Pole to pole vision

This session is about visual awareness, rehearsing players in the idea of looking around and interpreting detail – in essence processing things in their peripheral vision.

It’s important to practise this because every decision in football is based on or influenced by what players see.

Frequently in the Premier League we see players making subtle but intentional visual checks before receiving a pass, so that when the ball does come to them they can switch or develop play immediately, and to devastating effect.

We work this practice for 30 minutes, ending with a 15-minute full-size game.


40×30 yards
Balls, bibs or flags, poles
Number of Players

What do I get the players to do?

A pole is placed in each corner of the area, along with a goal at each end. Poles of one colour are placed at diagonal opposites. On top of these are hung four different coloured flags or bibs.

Each team adopts a 2-3-1 shape (goalkeepers are optional though not used in the example shown). When the reds pass the ball, they must call out the colours of the two flags on the two red poles (1a); and the yellow team likewise the flag colours on the yellow poles (1b). As the game progresses, assistants located around the pitch will swap the flags, so players must stay alert (1c).

The game is fully opposed and each team must make four passes without miscalling a colour before they can score (1d). If a wrong colour is called, possession passes to the other team.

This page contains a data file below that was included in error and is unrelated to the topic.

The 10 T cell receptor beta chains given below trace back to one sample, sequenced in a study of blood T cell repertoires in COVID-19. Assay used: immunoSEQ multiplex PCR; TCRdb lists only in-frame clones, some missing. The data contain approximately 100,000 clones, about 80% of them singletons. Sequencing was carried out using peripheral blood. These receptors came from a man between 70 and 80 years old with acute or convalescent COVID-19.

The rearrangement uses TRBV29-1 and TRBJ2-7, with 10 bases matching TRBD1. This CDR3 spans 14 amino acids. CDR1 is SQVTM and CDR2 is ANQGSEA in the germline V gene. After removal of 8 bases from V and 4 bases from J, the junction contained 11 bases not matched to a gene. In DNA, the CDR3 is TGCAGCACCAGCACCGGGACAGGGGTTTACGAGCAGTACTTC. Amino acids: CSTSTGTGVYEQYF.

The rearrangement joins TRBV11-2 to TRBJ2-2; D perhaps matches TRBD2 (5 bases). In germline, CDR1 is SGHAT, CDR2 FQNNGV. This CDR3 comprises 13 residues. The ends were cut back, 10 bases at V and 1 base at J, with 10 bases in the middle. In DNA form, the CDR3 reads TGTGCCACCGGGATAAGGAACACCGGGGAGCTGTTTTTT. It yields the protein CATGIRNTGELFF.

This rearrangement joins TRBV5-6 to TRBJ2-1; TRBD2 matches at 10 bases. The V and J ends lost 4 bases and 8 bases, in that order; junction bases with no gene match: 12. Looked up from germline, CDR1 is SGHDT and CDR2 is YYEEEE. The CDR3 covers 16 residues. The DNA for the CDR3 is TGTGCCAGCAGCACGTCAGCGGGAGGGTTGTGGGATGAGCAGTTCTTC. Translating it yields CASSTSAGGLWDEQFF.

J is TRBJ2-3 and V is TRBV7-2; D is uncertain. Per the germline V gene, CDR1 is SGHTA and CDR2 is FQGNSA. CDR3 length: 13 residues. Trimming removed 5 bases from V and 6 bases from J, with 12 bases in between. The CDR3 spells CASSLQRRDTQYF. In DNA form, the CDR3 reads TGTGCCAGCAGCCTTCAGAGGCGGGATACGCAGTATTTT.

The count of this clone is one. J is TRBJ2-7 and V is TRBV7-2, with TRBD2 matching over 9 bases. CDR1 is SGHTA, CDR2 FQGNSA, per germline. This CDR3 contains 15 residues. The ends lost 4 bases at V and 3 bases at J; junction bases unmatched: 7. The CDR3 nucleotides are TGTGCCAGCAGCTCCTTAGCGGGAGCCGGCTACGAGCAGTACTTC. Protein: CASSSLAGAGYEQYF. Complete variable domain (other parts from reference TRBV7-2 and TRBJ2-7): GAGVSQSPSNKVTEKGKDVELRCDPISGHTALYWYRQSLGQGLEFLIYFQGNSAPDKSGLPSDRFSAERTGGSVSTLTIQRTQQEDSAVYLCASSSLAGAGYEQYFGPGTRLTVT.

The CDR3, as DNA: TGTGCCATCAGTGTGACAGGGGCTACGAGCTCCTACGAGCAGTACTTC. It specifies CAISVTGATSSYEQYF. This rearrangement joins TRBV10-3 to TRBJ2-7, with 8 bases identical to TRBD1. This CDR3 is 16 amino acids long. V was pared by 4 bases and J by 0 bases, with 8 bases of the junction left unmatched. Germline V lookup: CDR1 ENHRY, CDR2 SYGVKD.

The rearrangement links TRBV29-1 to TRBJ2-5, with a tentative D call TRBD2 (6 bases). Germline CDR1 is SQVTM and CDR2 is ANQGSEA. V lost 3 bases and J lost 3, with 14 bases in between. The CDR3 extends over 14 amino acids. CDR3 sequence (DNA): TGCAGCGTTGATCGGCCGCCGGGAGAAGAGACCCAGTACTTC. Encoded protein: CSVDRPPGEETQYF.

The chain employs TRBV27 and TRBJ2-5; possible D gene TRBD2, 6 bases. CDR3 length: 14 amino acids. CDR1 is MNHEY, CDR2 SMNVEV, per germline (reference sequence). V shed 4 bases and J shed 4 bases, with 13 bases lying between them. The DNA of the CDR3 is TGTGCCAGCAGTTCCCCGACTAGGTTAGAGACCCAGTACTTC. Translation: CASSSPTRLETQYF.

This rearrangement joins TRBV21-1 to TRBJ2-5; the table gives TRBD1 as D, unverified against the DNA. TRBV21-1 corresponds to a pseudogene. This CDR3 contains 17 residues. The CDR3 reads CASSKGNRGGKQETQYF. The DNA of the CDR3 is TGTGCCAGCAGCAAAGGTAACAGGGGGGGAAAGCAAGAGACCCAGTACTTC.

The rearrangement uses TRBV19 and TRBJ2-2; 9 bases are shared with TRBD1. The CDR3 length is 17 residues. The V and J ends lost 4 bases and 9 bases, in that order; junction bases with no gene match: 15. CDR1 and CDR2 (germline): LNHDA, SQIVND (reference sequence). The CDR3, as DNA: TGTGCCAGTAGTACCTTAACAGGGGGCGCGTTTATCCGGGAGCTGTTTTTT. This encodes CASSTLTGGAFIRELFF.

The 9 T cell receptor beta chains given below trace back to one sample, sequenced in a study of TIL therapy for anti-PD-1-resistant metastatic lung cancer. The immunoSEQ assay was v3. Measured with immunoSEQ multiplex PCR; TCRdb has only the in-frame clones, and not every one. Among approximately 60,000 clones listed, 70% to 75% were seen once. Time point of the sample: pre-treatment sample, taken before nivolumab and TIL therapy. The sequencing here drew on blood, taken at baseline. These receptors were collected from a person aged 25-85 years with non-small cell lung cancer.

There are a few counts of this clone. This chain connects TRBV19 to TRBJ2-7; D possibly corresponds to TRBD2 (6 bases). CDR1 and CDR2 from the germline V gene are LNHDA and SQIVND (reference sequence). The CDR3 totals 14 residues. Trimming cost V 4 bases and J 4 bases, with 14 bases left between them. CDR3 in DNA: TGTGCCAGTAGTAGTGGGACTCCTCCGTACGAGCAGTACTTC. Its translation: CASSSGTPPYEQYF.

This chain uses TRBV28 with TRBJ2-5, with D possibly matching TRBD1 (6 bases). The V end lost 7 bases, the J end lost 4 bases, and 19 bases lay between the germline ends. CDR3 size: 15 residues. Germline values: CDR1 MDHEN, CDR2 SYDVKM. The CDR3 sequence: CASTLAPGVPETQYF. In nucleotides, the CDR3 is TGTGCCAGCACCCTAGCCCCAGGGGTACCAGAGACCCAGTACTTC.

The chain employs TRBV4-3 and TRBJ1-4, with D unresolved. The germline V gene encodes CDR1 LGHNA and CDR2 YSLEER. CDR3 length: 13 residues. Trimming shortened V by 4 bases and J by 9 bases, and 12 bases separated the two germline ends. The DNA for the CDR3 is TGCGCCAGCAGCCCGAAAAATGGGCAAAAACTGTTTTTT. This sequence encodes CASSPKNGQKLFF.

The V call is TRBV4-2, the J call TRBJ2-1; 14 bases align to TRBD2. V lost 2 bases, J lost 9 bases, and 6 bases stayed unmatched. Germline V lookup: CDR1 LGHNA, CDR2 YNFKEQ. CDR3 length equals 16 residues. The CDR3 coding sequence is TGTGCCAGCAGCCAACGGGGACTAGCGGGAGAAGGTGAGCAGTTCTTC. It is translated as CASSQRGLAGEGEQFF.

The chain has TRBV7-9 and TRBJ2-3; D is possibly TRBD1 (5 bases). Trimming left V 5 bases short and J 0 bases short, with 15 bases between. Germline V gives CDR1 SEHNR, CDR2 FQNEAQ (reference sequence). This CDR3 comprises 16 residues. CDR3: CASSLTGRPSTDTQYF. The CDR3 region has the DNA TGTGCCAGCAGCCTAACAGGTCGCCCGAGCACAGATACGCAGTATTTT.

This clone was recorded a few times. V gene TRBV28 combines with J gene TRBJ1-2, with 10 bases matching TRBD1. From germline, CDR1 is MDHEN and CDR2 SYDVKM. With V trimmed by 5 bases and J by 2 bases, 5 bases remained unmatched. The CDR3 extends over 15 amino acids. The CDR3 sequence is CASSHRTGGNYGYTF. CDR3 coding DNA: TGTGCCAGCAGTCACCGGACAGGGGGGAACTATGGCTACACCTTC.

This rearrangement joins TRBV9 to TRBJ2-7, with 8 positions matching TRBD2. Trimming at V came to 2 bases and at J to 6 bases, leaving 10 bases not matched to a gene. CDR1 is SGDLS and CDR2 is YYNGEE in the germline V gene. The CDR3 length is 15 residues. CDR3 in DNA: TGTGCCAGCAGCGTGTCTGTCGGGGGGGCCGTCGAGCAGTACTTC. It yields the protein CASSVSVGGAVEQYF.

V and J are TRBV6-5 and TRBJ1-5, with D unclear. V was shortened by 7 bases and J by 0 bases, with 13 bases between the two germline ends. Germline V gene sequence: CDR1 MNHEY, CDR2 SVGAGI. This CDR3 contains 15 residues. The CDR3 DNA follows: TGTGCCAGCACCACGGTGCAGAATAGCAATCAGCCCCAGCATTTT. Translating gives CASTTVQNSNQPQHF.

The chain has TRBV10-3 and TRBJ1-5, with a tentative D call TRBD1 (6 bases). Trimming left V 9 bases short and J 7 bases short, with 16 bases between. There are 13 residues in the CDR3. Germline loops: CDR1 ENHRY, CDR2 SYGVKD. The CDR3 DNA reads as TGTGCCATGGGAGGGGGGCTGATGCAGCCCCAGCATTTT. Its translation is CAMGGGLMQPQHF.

• The passing red player calls out the flag colours on the red poles


• A tackle is made and yellow players call out their own respective colours


• During the session, flag colours are changed randomly. Switching flags means players must stay alert


• The required four passes are made and a goal is scored

What are the key things to look for technically/tactically?

This is a session based almost entirely on visual awareness. Players should adjust their feet and body in order to adopt a good body shape, and so as to avoid having to spin round to see the flags. And they must still pay attention to good ball control and accurate passing between team mates.

There is a lot to take in at first, but players should relax as the session develops, adapting to the requirements and constantly checking flags when both in and out of possession.

How do I progress the session?

To progress the session, we ask players to call out the flag colours on opposition poles when they receive the ball, as well as their own flag colours when passing. This makes the exercise significantly more difficult, though strengthens the link between physical activity and mental agility (2).


• In the progression, the passing player shouts his teams colours and the receiving player must call out the opposition’s colours

How would you put this into a game situation?

We often find it useful to end the session with a standard 11v11 game, with assistants counting looks made by individual players (3).

You should be looking for players to make a similar number of looks out of possession, as they
do in possession.

It is important that players take the principles learnt into the matchday scenario.


• In the 11v11 game, coaches count player looks and glances

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